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JONATHAN WANTS PAY RISE FOR NSA, CHIEF ECONOMIC ADVISER

By NBF News
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President Goodluck Jonathan has formally asked the Senate to raise the salaries and allowances of the National Security Adviser, Patrick Azazi and the Chief Economic Adviser, Prof. Precious Kassey Garba to align with those enjoyed by ministers.

The pay rise, reasoned the president, would not only enhance the productivity of the two officials, it would also boost their capacity for service delivery to the nation.

In a July 7 letter addressed to Senate President David Mark, the president urged the upper legislative house to consider the volume of work done by the two officials and raise their present remuneration and allowances.

'I write to request the distinguished Senate to pass a resolution upgrading the salaries and allowances of the chief economic adviser and the national security adviser to be at par with that of ministers as per the powers conferred on you by Section 151 (2) of the 1999 Constitution.

'My request is predicated on the peculiar nature of the functions the holders of these offices perform. These officials, among other things, chair committees and bodies whose membership include serving ministers, in addition to their participating at council meetings.

'I am certain that acceding to this request in the manner I solicit will enhance the capacity of the office holders to operate as tasked and impact positively on service delivery.'

Section 151 (2) reads : 'The number of advisers and their remuneration and allowances shall be as prescribed by law or by resolution of the National Assembly.'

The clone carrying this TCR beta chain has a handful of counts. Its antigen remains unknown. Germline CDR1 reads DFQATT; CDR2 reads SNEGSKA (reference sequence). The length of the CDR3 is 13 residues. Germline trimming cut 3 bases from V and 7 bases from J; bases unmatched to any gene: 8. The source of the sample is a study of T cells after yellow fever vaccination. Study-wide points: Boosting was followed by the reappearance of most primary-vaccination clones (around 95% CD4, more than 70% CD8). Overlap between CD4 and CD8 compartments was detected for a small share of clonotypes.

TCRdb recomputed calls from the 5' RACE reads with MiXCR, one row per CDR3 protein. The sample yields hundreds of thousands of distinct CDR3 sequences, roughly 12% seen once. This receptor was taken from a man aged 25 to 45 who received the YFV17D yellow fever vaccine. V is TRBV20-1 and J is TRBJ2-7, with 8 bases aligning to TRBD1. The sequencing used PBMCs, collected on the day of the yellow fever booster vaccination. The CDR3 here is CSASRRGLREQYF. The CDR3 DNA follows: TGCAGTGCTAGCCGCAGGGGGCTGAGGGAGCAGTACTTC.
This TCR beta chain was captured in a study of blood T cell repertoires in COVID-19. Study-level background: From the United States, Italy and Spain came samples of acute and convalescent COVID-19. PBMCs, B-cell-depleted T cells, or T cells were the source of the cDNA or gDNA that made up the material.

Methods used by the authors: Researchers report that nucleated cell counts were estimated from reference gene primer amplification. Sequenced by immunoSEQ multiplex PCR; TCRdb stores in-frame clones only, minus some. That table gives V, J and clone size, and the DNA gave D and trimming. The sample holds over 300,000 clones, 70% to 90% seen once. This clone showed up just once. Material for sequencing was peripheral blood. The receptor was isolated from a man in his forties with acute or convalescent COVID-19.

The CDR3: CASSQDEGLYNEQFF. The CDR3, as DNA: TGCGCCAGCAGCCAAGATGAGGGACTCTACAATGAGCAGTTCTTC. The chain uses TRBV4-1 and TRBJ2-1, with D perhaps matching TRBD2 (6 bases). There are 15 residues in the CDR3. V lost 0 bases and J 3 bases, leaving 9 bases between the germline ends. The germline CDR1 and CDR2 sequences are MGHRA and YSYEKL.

Meanwhile, Senate has said that contrary to reports, there has been no pay cut in the salaries of members of the National Assembly.

Senate Leader Victor Ndoma-Egba (SAN) told newsmen after yesterday's plenary that the National Assembly agreed by mutual consent to cut its overheads, which include allowances and funds to run individual offices by as much as 40 percent.

He reiterated that the collective decision of the NASS to cut the overheads by as much as 40 percent would help reduce the cost of governance, which he hoped other arms of government would emulate.

His words: 'Our pay has not been cut. What was cut is our overheads, our salaries have not been cut. It was a decision of the National Assembly. We decided to reduce the cost of governance; we have taken the lead and we hope that other arms of government would follow. What was cut by 40 percent is the overheads or cost of running the National Assembly which some of you call jumbo pay.'

Senator Ndoma-Egba equally noted that all arms of government have the responsibility to ensure that 'the high cost of governance' is addressed in line with the trail-blazing effort of the National Assembly.